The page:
"The commission may make, and, at any time, alter or amend, reasonable rules and regulations to facilitate the operation of this section and enforce the application of the rates fixed and established by them, may conduct hearings and investigations under this section and may at any time require any company to file with them such data, statistics, schedules or information as they may deem proper or necessary to enable them to fix and establish or secure and maintain fair and reasonable rates. They may issue such orders as they find proper, expedient or necessary to enforce and administer the provisions of this section, to secure compliance with any rules or regulations made thereunder, and to enforce adherence to the rates fixed and established by them. The superior court for the county of Suffolk shall have jurisdiction in equity upon the petition of the commission and, after a summary hearing, to enforce all lawful orders of the commission. Memoranda of all actions, orders, findings and decisions of the commission shall be signed by them and filed in their office as public records open to public inspection.
"Any person or company aggrieved by any action, order, finding, or decision of the commission under this section may, within ninety days from the filing of such memorandum thereof with the commission, file a petition in the superior court for the county of Suffolk for a review of such action, order, finding or decision. An order of notice returnable not later than seven days from the filing of such petition shall forthwith issue and be served upon the commission. Within ten days after the return of said order of notice, the petition shall be assigned for a speedy and summary hearing on the merits. The action, order, finding or decision of the commission shall remain in full force and effect pending the final decision of the court unless the court or a justice thereof, after notice to the commission, shall otherwise order. The court shall have jurisdiction in equity to modify, amend, annual, reverse or affirm such action, order, finding or decision, shall review all questions of fact and of law involved therein and may make any appropriate order or decree. The decision of the court shall be final and conclusive on the parties. The court may make such order as to costs as it deems equitable. The court shall make such rules or orders as it deems proper to secure prompt and speedy hearings and to expedite final decisions thereon."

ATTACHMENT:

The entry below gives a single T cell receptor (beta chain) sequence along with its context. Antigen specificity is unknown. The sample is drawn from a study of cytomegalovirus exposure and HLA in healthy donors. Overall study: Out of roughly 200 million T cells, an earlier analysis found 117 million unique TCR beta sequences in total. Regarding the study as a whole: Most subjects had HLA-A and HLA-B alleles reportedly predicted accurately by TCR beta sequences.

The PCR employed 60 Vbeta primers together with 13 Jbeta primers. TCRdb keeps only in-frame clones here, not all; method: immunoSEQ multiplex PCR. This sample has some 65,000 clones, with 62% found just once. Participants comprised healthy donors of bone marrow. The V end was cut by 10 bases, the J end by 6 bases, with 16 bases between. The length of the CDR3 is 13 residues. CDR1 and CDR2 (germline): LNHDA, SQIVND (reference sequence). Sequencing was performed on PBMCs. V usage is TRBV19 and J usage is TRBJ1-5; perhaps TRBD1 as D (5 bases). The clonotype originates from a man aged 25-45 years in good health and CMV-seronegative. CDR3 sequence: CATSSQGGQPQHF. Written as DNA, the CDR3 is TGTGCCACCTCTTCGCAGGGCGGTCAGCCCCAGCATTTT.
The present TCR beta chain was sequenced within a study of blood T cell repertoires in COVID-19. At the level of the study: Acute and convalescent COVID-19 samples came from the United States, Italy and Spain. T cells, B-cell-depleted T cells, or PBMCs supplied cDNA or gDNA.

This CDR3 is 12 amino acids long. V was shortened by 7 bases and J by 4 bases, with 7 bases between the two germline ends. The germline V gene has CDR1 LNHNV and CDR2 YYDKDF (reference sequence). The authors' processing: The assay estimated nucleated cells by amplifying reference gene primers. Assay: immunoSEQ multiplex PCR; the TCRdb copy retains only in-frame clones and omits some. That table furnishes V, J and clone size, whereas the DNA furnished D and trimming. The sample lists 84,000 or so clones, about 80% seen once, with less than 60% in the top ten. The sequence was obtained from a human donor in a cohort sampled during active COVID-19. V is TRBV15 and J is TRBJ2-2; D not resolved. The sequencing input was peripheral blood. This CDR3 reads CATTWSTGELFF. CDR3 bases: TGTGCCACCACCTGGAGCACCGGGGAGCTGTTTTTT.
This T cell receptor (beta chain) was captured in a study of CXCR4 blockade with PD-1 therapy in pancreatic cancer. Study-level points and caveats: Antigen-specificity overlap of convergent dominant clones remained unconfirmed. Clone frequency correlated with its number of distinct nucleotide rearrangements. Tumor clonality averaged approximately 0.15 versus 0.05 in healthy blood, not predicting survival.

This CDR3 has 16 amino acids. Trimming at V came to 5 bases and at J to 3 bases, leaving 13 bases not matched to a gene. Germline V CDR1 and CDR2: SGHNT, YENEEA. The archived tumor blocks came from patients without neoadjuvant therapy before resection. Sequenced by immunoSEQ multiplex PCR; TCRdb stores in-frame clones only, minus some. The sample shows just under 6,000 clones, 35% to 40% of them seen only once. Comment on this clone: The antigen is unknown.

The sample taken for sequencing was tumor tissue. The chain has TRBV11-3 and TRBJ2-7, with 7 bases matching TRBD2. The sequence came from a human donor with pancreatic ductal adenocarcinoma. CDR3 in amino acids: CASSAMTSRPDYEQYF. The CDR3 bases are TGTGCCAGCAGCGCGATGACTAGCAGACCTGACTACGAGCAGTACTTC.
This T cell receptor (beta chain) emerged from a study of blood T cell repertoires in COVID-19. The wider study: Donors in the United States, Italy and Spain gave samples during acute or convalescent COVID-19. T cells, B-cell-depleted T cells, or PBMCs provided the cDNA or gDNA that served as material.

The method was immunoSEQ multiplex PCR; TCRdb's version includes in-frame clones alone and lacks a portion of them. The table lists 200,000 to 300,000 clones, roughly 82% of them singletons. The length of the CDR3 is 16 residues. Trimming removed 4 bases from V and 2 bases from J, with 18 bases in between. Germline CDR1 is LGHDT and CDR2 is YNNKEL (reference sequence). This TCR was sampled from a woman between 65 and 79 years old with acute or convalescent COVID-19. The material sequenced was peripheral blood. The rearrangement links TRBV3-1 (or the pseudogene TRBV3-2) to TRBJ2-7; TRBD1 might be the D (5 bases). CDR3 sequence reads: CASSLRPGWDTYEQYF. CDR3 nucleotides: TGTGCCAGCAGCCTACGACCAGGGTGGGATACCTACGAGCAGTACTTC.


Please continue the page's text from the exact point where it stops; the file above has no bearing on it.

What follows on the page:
[Note 16] Cf. Cambridge Elec. Light Co. v. Department of Pub. Utils., 363 Mass. 474 , 494 (1973); Secretary of Environmental Affairs v. Massachusetts Port Auth., 366 Mass. 755 , 774 (1975).
[Note 17] Members of the Commission are compensated at the rate of $30 for each day spent in the performance of their duties. G. L. c. 166A, Section 2.